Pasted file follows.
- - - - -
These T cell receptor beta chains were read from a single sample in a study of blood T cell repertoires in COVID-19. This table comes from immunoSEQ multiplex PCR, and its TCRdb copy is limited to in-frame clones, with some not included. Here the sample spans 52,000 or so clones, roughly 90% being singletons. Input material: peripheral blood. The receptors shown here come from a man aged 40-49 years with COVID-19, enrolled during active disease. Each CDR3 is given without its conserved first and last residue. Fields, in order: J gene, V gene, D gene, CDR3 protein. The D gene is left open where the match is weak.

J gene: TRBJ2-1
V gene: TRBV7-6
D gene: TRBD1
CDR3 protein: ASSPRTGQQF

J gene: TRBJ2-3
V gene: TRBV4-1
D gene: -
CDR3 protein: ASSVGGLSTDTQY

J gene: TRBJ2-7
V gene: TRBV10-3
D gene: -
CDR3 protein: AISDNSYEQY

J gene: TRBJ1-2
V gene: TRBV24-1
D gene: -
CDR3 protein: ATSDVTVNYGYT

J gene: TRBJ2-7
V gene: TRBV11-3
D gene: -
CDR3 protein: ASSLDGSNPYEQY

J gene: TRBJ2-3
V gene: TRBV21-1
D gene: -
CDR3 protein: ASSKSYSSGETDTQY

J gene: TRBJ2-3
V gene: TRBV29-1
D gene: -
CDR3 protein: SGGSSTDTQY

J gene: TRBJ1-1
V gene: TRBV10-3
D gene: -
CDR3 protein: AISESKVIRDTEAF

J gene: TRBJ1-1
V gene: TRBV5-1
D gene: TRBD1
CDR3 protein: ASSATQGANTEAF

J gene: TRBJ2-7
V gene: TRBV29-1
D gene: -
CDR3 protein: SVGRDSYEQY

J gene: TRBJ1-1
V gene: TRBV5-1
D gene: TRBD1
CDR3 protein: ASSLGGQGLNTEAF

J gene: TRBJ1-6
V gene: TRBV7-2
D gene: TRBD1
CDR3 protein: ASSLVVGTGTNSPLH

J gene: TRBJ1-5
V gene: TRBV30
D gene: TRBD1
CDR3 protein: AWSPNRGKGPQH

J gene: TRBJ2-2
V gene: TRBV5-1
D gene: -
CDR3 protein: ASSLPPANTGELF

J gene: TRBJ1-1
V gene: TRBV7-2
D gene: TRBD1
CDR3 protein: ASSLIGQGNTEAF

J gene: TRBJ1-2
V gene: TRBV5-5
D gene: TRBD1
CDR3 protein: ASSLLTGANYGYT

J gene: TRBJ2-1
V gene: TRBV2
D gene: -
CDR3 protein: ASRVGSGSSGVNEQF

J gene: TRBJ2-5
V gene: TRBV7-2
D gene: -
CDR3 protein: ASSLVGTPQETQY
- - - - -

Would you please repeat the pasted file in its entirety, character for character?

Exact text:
These T cell receptor beta chains were read from a single sample in a study of blood T cell repertoires in COVID-19. This table comes from immunoSEQ multiplex PCR, and its TCRdb copy is limited to in-frame clones, with some not included. Here the sample spans 52,000 or so clones, roughly 90% being singletons. Input material: peripheral blood. The receptors shown here come from a man aged 40-49 years with COVID-19, enrolled during active disease. Each CDR3 is given without its conserved first and last residue. Fields, in order: J gene, V gene, D gene, CDR3 protein. The D gene is left open where the match is weak.

J gene: TRBJ2-1
V gene: TRBV7-6
D gene: TRBD1
CDR3 protein: ASSPRTGQQF

J gene: TRBJ2-3
V gene: TRBV4-1
D gene: -
CDR3 protein: ASSVGGLSTDTQY

J gene: TRBJ2-7
V gene: TRBV10-3
D gene: -
CDR3 protein: AISDNSYEQY

J gene: TRBJ1-2
V gene: TRBV24-1
D gene: -
CDR3 protein: ATSDVTVNYGYT

J gene: TRBJ2-7
V gene: TRBV11-3
D gene: -
CDR3 protein: ASSLDGSNPYEQY

J gene: TRBJ2-3
V gene: TRBV21-1
D gene: -
CDR3 protein: ASSKSYSSGETDTQY

J gene: TRBJ2-3
V gene: TRBV29-1
D gene: -
CDR3 protein: SGGSSTDTQY

J gene: TRBJ1-1
V gene: TRBV10-3
D gene: -
CDR3 protein: AISESKVIRDTEAF

J gene: TRBJ1-1
V gene: TRBV5-1
D gene: TRBD1
CDR3 protein: ASSATQGANTEAF

J gene: TRBJ2-7
V gene: TRBV29-1
D gene: -
CDR3 protein: SVGRDSYEQY

J gene: TRBJ1-1
V gene: TRBV5-1
D gene: TRBD1
CDR3 protein: ASSLGGQGLNTEAF

J gene: TRBJ1-6
V gene: TRBV7-2
D gene: TRBD1
CDR3 protein: ASSLVVGTGTNSPLH

J gene: TRBJ1-5
V gene: TRBV30
D gene: TRBD1
CDR3 protein: AWSPNRGKGPQH

J gene: TRBJ2-2
V gene: TRBV5-1
D gene: -
CDR3 protein: ASSLPPANTGELF

J gene: TRBJ1-1
V gene: TRBV7-2
D gene: TRBD1
CDR3 protein: ASSLIGQGNTEAF

J gene: TRBJ1-2
V gene: TRBV5-5
D gene: TRBD1
CDR3 protein: ASSLLTGANYGYT

J gene: TRBJ2-1
V gene: TRBV2
D gene: -
CDR3 protein: ASRVGSGSSGVNEQF

J gene: TRBJ2-5
V gene: TRBV7-2
D gene: -
CDR3 protein: ASSLVGTPQETQY